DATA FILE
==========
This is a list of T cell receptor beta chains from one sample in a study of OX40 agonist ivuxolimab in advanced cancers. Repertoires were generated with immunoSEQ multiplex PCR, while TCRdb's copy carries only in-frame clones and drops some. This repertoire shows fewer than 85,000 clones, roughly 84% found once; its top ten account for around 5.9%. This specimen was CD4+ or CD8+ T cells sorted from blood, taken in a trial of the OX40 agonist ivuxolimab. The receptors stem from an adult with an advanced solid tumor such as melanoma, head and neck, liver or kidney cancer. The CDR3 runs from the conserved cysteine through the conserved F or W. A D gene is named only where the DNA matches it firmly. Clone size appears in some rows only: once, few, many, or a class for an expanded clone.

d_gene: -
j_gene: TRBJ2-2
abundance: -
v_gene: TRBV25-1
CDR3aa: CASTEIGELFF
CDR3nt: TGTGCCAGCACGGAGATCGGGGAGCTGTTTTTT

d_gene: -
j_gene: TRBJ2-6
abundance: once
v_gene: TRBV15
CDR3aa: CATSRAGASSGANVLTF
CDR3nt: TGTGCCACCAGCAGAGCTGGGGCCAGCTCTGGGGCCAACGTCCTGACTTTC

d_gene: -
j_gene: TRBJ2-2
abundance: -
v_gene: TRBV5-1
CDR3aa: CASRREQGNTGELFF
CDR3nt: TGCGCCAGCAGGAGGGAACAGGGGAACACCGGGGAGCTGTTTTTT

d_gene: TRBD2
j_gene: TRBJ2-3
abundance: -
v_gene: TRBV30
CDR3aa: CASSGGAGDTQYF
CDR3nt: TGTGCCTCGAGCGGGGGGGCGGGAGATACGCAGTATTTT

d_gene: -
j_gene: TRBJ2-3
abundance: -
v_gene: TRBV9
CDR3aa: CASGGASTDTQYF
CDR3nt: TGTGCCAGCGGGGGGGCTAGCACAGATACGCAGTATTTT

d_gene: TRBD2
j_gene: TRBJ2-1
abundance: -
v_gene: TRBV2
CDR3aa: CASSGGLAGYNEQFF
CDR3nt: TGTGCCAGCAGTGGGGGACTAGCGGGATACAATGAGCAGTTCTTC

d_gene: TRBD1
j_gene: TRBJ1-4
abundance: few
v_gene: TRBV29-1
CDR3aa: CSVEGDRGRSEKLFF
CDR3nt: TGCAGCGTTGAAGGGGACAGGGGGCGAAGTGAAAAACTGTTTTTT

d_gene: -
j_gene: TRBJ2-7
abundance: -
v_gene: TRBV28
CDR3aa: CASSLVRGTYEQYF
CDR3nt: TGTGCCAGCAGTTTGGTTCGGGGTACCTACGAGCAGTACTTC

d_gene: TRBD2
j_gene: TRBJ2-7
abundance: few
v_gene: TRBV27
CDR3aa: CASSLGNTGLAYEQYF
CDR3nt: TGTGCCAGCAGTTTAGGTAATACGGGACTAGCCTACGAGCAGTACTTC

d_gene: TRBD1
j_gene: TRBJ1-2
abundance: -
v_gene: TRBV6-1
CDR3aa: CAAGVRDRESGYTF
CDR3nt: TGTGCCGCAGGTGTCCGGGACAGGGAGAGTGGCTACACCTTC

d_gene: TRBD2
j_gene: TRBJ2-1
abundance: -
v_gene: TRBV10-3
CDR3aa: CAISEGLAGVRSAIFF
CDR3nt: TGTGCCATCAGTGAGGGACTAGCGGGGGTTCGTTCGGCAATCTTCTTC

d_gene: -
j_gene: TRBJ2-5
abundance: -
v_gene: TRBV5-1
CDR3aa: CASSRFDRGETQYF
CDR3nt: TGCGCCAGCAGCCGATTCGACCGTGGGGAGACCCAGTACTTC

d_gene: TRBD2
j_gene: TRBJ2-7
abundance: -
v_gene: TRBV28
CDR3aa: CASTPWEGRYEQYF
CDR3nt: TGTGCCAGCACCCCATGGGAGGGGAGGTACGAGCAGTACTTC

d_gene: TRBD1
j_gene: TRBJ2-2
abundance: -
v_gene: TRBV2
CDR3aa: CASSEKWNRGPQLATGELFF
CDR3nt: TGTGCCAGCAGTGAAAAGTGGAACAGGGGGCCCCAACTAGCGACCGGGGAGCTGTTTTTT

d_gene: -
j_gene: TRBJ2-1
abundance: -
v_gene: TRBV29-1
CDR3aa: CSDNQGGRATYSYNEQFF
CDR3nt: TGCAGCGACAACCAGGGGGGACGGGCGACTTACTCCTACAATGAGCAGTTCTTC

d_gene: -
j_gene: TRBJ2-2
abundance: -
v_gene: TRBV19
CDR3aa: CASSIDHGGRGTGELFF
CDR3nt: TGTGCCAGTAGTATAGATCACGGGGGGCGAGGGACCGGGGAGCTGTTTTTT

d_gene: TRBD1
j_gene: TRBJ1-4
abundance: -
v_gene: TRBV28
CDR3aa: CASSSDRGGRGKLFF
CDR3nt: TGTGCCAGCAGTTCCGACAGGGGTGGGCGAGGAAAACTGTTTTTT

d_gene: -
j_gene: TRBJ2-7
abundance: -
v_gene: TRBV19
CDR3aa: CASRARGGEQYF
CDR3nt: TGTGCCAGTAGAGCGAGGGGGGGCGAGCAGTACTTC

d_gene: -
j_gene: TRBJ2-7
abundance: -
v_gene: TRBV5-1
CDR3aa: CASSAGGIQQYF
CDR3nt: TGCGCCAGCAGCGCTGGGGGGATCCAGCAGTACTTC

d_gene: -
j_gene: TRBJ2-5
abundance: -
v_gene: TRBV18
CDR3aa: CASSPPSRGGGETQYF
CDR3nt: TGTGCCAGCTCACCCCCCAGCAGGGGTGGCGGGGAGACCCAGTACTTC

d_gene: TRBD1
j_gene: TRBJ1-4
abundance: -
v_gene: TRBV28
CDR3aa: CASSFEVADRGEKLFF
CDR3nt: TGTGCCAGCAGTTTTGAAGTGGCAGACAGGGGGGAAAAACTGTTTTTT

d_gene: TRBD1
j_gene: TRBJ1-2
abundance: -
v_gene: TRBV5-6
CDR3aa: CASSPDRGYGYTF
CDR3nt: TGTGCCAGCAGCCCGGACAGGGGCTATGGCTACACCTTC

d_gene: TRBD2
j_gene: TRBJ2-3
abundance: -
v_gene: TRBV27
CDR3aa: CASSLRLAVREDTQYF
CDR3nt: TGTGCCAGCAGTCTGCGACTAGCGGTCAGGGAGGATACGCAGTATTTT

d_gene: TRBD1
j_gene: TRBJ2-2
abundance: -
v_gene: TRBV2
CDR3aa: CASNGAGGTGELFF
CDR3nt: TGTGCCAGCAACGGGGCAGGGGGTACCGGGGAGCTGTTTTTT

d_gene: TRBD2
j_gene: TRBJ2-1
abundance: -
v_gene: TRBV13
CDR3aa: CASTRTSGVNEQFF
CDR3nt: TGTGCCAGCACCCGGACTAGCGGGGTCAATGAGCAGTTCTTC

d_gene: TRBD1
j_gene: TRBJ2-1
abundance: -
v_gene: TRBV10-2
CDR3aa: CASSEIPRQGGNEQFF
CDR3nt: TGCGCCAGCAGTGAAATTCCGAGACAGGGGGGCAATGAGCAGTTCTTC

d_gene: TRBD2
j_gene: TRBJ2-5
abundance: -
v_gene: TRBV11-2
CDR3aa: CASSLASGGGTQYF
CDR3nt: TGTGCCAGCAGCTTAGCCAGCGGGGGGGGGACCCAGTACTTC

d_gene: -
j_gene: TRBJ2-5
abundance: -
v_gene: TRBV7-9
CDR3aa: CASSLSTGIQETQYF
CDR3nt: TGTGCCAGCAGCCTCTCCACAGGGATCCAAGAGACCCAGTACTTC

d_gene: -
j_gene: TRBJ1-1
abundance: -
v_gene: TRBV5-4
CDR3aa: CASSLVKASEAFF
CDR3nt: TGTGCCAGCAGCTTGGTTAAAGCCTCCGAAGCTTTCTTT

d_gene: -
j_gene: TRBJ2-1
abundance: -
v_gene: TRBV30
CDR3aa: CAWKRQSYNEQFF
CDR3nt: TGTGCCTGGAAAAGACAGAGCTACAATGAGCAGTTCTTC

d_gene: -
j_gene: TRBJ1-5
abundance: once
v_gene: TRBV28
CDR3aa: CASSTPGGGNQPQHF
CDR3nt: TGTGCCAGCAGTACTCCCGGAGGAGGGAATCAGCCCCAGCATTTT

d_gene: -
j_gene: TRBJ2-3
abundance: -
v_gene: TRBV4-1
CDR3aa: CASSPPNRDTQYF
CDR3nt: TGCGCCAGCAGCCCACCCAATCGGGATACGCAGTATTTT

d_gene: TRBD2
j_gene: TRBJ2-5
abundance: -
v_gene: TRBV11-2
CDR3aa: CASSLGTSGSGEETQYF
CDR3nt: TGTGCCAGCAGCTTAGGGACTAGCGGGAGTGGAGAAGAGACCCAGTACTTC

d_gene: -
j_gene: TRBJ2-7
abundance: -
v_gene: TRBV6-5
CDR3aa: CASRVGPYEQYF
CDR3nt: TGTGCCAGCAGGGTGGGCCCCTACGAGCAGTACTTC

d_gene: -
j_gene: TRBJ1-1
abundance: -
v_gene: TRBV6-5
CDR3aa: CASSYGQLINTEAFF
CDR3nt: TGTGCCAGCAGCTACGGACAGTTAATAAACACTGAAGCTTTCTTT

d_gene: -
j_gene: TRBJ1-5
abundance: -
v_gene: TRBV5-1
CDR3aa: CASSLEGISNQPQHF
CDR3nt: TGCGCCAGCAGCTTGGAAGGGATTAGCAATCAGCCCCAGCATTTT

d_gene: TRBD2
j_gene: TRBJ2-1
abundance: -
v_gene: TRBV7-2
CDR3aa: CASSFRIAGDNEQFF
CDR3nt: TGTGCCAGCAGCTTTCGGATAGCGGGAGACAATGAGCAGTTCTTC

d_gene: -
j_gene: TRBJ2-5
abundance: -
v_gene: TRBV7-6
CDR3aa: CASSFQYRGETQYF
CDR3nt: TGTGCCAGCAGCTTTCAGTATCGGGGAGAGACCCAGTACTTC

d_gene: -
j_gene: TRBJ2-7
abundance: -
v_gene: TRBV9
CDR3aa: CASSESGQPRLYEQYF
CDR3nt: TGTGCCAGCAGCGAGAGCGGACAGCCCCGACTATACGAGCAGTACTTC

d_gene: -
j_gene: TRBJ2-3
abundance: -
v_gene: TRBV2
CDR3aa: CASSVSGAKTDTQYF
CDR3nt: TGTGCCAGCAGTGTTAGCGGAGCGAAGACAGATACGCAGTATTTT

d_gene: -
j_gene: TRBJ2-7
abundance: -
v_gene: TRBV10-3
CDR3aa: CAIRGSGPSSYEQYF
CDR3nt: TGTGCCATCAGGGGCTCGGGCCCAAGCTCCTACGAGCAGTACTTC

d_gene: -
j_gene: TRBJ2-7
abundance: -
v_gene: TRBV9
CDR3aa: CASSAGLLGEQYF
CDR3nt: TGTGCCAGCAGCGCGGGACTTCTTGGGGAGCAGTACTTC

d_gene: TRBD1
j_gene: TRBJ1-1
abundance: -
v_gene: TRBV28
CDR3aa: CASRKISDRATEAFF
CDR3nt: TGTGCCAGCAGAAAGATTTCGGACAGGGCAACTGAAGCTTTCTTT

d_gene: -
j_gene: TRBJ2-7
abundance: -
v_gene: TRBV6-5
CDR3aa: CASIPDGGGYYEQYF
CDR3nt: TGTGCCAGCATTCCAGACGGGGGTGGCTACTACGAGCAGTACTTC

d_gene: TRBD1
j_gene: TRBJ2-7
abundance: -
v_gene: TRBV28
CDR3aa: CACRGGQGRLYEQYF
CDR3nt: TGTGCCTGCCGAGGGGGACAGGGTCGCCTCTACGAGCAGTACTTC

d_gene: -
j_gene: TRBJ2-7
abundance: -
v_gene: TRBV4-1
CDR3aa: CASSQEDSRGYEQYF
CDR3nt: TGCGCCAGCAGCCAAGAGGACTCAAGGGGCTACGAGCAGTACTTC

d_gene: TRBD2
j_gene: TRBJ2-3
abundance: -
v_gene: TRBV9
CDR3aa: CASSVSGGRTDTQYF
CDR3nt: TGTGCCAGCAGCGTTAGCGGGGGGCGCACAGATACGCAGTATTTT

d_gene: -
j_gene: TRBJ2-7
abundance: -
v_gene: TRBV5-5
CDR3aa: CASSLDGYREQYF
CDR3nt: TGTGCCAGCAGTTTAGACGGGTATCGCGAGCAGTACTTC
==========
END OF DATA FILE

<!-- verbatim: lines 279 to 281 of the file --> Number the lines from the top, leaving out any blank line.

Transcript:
j_gene: TRBJ2-3
abundance: -
v_gene: TRBV9